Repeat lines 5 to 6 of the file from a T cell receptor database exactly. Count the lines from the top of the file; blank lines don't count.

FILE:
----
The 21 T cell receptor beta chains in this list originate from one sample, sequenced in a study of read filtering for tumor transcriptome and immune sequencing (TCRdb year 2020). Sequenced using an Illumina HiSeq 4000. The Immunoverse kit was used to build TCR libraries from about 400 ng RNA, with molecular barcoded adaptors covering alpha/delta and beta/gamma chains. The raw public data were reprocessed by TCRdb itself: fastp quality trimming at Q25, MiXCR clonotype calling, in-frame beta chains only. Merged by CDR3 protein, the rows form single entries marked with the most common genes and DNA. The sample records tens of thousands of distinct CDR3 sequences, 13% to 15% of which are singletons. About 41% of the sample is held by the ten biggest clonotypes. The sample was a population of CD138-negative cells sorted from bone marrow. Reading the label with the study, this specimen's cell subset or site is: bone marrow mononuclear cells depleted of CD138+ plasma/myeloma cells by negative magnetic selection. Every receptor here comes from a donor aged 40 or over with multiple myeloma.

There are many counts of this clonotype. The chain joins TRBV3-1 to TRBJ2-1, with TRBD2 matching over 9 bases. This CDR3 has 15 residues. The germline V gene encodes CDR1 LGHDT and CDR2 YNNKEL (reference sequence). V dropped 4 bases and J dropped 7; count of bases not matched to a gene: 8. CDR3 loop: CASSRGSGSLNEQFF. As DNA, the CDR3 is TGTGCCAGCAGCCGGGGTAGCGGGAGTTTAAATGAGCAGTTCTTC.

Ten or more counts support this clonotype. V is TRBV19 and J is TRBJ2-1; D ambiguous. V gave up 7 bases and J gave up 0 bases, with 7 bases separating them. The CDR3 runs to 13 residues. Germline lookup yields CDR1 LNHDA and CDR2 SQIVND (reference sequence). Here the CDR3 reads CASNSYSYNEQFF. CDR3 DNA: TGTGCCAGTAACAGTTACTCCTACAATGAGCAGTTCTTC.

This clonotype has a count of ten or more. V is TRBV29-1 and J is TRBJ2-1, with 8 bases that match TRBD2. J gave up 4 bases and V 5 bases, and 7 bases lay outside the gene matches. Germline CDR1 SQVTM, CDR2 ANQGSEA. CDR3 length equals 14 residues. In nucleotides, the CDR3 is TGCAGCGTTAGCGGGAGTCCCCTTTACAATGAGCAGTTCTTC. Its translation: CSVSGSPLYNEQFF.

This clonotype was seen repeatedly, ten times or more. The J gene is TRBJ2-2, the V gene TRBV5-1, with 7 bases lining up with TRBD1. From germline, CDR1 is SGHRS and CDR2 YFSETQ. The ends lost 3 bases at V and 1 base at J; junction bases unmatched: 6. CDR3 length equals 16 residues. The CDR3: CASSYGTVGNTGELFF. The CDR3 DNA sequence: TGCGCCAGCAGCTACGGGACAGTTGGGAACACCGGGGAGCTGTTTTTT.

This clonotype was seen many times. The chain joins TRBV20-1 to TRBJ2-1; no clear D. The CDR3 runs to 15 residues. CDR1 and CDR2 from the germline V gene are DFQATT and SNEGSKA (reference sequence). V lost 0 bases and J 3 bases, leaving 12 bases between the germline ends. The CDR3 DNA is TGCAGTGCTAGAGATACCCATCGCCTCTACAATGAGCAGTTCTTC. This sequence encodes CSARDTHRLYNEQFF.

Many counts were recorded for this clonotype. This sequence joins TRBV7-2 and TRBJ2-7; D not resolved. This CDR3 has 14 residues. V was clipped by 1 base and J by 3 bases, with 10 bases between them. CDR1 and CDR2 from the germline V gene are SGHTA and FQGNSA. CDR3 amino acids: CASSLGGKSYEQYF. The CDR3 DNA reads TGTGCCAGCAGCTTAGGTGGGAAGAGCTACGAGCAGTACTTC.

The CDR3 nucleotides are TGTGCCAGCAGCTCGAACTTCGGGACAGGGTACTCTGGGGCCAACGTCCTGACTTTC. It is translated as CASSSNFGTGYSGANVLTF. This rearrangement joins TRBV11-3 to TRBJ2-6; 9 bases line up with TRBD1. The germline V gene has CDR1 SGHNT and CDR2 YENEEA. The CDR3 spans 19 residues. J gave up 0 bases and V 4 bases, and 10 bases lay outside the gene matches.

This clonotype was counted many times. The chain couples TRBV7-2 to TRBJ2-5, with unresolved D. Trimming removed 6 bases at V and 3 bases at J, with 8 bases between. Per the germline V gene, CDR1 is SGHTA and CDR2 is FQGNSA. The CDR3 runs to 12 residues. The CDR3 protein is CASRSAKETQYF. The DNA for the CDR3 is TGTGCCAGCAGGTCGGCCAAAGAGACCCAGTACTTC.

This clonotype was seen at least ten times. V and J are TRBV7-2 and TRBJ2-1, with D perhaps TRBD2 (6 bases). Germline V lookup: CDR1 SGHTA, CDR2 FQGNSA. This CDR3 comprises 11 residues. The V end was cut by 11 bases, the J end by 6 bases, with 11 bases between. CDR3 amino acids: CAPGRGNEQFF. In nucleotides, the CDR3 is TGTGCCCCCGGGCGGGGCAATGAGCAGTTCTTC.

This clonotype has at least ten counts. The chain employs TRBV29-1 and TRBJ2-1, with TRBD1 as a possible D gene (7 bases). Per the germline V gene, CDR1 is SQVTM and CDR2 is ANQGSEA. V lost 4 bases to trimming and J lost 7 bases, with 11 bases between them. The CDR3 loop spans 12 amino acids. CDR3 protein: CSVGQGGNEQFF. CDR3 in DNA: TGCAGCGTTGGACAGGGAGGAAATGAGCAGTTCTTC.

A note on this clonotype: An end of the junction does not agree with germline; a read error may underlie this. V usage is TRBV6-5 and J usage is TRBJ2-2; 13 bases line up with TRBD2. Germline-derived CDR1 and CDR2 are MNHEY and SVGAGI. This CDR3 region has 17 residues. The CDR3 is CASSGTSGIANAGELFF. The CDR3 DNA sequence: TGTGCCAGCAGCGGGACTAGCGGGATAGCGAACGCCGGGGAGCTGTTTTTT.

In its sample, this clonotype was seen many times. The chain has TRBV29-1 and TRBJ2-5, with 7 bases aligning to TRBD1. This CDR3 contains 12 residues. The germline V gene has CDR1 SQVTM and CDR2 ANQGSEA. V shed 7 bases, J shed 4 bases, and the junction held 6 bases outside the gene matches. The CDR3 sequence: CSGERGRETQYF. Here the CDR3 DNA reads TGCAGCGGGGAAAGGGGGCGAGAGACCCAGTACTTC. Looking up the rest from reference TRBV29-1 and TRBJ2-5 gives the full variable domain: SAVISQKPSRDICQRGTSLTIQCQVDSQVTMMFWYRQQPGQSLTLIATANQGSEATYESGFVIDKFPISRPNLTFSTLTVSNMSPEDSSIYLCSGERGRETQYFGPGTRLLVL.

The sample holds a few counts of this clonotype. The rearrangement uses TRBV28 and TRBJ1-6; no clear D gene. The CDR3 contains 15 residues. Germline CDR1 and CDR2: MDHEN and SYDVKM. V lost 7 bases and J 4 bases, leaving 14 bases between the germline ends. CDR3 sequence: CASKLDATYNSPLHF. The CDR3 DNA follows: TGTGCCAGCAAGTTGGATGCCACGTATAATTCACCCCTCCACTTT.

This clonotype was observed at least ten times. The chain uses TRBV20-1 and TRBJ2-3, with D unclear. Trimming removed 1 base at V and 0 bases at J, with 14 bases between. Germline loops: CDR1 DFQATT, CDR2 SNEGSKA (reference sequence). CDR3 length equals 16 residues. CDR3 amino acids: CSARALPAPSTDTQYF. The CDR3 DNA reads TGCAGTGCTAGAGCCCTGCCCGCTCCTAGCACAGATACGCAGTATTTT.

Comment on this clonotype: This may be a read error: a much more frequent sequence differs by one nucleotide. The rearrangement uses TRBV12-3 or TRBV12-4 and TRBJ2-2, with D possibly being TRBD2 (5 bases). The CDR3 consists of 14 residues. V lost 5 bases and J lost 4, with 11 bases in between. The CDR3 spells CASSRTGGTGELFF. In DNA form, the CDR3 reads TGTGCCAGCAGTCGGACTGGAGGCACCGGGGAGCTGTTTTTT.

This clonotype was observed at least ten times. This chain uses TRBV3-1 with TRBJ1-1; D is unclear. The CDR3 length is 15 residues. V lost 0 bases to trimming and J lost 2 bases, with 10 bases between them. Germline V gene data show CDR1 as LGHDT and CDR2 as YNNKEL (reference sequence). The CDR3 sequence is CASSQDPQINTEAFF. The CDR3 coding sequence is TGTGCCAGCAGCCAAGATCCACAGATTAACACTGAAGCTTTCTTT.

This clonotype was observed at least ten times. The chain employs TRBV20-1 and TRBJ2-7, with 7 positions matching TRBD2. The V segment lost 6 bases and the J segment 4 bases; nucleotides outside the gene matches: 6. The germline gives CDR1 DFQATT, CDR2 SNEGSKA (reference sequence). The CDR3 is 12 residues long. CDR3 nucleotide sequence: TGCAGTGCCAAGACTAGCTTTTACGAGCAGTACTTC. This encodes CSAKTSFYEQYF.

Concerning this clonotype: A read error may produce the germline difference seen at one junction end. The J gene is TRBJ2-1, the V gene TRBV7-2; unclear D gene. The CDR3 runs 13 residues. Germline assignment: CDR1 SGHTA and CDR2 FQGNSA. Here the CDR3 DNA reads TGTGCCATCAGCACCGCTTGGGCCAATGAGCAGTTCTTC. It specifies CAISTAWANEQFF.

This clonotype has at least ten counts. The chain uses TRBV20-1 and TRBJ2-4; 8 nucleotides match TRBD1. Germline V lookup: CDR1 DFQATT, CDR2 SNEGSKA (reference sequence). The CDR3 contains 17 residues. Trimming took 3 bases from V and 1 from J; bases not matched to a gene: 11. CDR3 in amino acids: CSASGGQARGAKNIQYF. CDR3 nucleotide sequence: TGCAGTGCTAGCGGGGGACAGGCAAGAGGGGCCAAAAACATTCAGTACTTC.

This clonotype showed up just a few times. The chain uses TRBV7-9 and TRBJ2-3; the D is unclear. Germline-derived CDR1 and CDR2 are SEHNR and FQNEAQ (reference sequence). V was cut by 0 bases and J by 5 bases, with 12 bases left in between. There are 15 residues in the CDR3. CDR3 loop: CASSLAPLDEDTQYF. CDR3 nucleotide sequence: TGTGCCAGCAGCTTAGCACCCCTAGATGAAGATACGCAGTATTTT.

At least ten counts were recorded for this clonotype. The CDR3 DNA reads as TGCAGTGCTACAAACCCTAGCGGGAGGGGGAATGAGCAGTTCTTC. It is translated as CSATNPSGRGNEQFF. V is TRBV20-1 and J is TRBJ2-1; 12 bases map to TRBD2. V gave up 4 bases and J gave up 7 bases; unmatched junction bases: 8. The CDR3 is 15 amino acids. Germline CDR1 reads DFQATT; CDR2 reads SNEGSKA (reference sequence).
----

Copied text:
This clonotype was seen repeatedly, ten times or more. The J gene is TRBJ2-2, the V gene TRBV5-1, with 7 bases lining up with TRBD1. From germline, CDR1 is SGHRS and CDR2 YFSETQ. The ends lost 3 bases at V and 1 base at J; junction bases unmatched: 6. CDR3 length equals 16 residues. The CDR3: CASSYGTVGNTGELFF. The CDR3 DNA sequence: TGCGCCAGCAGCTACGGGACAGTTGGGAACACCGGGGAGCTGTTTTTT.

This clonotype was seen many times. The chain joins TRBV20-1 to TRBJ2-1; no clear D. The CDR3 runs to 15 residues. CDR1 and CDR2 from the germline V gene are DFQATT and SNEGSKA (reference sequence). V lost 0 bases and J 3 bases, leaving 12 bases between the germline ends. The CDR3 DNA is TGCAGTGCTAGAGATACCCATCGCCTCTACAATGAGCAGTTCTTC. This sequence encodes CSARDTHRLYNEQFF.